After enjoying the fact that it was no longer raining, the five of us set out again, but seemed to make slower progress. We were slowed by a string of flat tires from Justin, (four total, an impressively unlucky amount.) Quickly, the sun dropped and we put our lights back on. Riding towards Burlington, we could see lightning flashing in the clouds in front of us, illuminating them with a bright orange glow. We were all splitting up again, with Matt falling off the back and Justin charging ahead, despite his frequent stops to change flat tires. When Justin flatted, Jim, Cam and I would stop to wait/ help him out. Matt, being pretty far behind us, would eventually catch up, and just keep on going, not wanting to slow us down any. As we got moving again we would close in on him, and eventually pass him. Despite our offering to stay with him, Matt insisted that we go ahead, he was intent on not slowing us down.

During Justin's flat change #3, Matt caught up to us, and I jumped on with him, not being able to stand just waiting for the others while I could be making progress, however slow. Talking with Matt, I realized that he was in rough shape, but still determined to make it. Quickly enough the other three caught up to us, and Matt was once again dropped. Cam and I rode together about 30 feet in front of Jim and Justin, discussing how late it was, and how we needed to keep making progress. We were at mile 285, and it was 10 pm, getting dangerously late. Then I heard the familiar cry of "flat!" behind us. Not wanting to stop, Cam and I pressed on, knowing that Justin and Jim could handle fixing the blown tube.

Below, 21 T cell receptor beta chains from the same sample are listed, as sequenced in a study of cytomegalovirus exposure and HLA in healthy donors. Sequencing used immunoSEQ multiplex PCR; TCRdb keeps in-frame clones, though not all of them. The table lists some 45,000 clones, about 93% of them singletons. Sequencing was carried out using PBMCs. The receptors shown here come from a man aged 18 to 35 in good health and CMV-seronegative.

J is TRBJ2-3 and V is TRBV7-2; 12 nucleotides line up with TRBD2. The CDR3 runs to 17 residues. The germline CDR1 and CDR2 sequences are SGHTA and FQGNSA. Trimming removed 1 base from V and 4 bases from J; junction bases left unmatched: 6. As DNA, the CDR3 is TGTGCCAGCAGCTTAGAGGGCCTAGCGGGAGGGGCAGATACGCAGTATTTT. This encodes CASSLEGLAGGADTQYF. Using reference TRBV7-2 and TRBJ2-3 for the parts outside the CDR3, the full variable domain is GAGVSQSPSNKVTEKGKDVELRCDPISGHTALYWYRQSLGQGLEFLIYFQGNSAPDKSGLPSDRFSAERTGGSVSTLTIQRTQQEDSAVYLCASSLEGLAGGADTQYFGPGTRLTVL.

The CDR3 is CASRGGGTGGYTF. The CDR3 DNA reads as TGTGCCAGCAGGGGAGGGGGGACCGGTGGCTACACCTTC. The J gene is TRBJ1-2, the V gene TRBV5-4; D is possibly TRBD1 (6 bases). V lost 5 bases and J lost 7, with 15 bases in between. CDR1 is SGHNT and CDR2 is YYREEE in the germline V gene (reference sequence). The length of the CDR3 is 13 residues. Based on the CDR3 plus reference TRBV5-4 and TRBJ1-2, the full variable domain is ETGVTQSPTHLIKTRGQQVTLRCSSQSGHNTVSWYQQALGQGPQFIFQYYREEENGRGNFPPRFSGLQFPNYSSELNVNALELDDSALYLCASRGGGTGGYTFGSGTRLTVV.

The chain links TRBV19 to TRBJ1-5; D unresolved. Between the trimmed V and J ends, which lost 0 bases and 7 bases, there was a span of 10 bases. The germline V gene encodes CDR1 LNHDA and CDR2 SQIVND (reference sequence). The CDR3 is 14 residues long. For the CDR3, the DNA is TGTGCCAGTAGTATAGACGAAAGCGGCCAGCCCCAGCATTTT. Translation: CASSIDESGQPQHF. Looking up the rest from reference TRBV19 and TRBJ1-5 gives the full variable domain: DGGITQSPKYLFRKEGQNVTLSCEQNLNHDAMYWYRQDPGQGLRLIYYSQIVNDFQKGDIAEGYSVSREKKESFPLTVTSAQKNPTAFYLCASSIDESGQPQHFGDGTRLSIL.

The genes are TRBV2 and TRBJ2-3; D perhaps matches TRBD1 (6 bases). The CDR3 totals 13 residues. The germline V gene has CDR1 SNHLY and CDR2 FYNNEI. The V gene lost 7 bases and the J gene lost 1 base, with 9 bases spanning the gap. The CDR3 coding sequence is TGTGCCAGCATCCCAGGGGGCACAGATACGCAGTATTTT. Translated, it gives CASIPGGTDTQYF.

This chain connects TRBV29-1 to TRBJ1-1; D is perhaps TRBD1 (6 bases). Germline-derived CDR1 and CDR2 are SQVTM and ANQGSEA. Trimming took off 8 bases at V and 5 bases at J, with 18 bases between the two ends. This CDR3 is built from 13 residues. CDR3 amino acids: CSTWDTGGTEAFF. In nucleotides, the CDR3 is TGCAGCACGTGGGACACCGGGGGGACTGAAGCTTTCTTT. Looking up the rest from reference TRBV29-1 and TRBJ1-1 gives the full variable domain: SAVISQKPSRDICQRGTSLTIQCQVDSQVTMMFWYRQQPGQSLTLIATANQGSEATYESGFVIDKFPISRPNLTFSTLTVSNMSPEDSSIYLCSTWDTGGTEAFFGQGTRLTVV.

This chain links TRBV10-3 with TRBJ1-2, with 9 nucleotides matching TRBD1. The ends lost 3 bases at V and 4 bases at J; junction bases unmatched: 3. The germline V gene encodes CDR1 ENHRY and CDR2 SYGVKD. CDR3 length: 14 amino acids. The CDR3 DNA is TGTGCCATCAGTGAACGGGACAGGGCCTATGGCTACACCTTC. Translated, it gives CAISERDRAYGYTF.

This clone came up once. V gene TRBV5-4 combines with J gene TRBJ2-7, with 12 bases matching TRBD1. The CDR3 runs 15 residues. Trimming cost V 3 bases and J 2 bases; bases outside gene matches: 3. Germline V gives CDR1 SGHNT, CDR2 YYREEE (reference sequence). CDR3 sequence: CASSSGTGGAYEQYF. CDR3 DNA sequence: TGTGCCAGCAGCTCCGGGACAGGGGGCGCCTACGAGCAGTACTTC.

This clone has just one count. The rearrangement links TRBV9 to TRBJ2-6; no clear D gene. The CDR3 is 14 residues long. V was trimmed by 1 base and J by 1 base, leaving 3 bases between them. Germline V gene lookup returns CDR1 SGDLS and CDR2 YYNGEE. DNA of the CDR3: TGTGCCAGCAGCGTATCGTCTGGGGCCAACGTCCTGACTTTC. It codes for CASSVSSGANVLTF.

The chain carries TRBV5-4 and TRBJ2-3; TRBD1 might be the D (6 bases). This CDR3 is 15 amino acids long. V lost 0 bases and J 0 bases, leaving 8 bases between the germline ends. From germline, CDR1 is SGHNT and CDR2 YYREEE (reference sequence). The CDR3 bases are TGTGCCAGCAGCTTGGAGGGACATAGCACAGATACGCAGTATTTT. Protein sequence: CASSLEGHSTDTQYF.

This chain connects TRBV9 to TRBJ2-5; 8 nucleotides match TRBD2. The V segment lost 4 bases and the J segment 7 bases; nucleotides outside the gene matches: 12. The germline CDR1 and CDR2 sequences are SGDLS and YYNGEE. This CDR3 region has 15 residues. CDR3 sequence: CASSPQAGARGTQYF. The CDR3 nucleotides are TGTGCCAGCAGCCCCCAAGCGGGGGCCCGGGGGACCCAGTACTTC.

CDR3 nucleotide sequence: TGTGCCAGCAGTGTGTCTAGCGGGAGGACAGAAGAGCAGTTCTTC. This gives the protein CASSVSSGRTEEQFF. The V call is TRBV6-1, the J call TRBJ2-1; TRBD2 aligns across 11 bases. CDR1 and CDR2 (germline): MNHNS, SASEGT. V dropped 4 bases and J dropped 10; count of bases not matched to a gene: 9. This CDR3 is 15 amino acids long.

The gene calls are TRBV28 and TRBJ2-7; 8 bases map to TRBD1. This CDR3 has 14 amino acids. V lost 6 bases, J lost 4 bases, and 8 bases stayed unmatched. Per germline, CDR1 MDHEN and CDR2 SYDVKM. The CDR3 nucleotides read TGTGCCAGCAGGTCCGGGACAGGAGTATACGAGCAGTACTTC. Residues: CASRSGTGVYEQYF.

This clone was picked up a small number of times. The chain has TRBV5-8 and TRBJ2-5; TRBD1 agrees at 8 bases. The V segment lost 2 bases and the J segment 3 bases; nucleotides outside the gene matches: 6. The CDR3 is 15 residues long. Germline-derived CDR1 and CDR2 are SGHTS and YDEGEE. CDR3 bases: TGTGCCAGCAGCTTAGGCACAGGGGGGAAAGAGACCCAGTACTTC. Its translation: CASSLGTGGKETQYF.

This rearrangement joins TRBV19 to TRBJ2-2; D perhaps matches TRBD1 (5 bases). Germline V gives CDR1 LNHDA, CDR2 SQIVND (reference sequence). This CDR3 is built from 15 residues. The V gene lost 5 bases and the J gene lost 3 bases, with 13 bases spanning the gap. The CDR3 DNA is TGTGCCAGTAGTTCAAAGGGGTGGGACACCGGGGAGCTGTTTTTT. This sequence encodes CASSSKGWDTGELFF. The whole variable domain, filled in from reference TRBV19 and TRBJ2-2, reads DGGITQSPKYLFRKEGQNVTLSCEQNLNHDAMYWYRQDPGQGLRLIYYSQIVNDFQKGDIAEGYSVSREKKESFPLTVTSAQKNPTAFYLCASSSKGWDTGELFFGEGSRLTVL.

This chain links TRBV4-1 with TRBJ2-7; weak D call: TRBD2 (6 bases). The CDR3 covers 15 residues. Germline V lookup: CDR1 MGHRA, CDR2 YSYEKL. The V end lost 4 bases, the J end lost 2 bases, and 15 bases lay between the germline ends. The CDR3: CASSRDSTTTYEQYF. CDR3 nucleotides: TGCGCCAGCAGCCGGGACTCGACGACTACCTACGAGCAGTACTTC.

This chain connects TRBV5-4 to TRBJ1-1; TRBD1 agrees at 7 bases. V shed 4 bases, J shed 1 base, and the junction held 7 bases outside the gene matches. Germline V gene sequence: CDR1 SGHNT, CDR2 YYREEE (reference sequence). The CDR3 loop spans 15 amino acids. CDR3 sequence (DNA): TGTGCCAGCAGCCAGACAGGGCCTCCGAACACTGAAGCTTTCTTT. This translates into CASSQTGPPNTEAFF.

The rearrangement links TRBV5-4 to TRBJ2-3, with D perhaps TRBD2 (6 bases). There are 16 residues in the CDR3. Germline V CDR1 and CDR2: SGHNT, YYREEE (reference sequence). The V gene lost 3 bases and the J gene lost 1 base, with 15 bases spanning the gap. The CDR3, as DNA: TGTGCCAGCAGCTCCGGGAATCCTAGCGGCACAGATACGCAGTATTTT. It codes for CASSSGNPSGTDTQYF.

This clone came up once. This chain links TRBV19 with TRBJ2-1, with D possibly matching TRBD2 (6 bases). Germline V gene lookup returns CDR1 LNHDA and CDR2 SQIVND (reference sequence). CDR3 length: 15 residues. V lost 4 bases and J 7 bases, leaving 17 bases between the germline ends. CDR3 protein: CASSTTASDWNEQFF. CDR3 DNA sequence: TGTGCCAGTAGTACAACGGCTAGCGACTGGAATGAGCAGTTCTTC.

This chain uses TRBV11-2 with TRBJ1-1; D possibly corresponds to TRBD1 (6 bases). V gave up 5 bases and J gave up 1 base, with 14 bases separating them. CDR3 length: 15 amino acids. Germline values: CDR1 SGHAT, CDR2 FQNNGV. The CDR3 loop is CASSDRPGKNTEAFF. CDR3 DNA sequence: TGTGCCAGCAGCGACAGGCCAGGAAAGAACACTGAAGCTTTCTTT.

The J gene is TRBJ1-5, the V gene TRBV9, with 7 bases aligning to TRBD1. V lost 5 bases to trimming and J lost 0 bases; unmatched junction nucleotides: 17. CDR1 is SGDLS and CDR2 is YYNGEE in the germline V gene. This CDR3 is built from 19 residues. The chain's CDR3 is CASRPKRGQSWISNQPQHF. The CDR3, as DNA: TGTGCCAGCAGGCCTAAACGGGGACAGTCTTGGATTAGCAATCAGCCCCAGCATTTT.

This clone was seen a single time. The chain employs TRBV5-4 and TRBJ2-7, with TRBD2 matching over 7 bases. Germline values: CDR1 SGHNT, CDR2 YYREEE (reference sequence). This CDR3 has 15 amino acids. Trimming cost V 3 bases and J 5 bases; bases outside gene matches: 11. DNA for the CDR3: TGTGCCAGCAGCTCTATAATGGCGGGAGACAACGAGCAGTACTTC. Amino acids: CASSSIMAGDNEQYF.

Cam and I pushed on, meeting up with the support cars and letting them know about the flat situation behind us. Sleep deprived and wanting to get there as quick as possible, Matt Cote was almost as disheartened as we were. Soon, signs for Burlington began to pop up. Cam and I marveled at how far we had come. I was only able to look at my computer when we passed under street lights, but I could still see it creeping up through the 290’s. Finally, at a stoplight just outside of Burlington, I saw 300, the magic number. I took my hands off my bars in a tired celebration, and laughed. It seemed impossible that I had ridden that distance, that I had come that far. I had made it 300 miles.

Then, it finally happened. With my psychological goal out of the way, I bonked. I simply had no motivation, no drive. I found that I could barely turn the pedals over. Cam slipped ahead of me as I labored through the streets scanning the signs at the side of the road for our hotel. I thought we must have passed it. I imagined riding on for miles and miles, unable to find the endpoint of our trip. I was so disheartened. Then, from behind me, I heard a friendly honk. It was Marliesse, and she zoomed past me, then slowed. “She must be telling me I overshot the hotel, I’m at 302 miles.” I thought. I considered my options. Should I turn around and find the hotel? Just get in the car? I was so exhausted I thought I might just let myself be driven back, even if it felt like cheating. Then I saw the sign above the parking lot where Marliesse had pulled in. It was our hotel. I rolled into the parking lot at 11:04 pm, about 20 seconds behind Cam. We shared a high five and congratulated each other, but were too tired for much more. I stumbled into my room and found that I almost didn’t have enough strength to lower myself onto the toilet seat. I took a quick shower, and ate half a bag of chips before I heard the other three arrive. There were more congratulations, then I lowered myself into bed, my entire body one huge ache. I was still stunned by the feat that we had accomplished, but was too tired to fully grasp it. I was just grateful to be in a warm bed and NOT on a bike seat. As I fell asleep I heard rain pouring into the pool outside my window, and thanked god that I wasn’t still outside. I don’t think I have ever fallen so deeply asleep so quickly.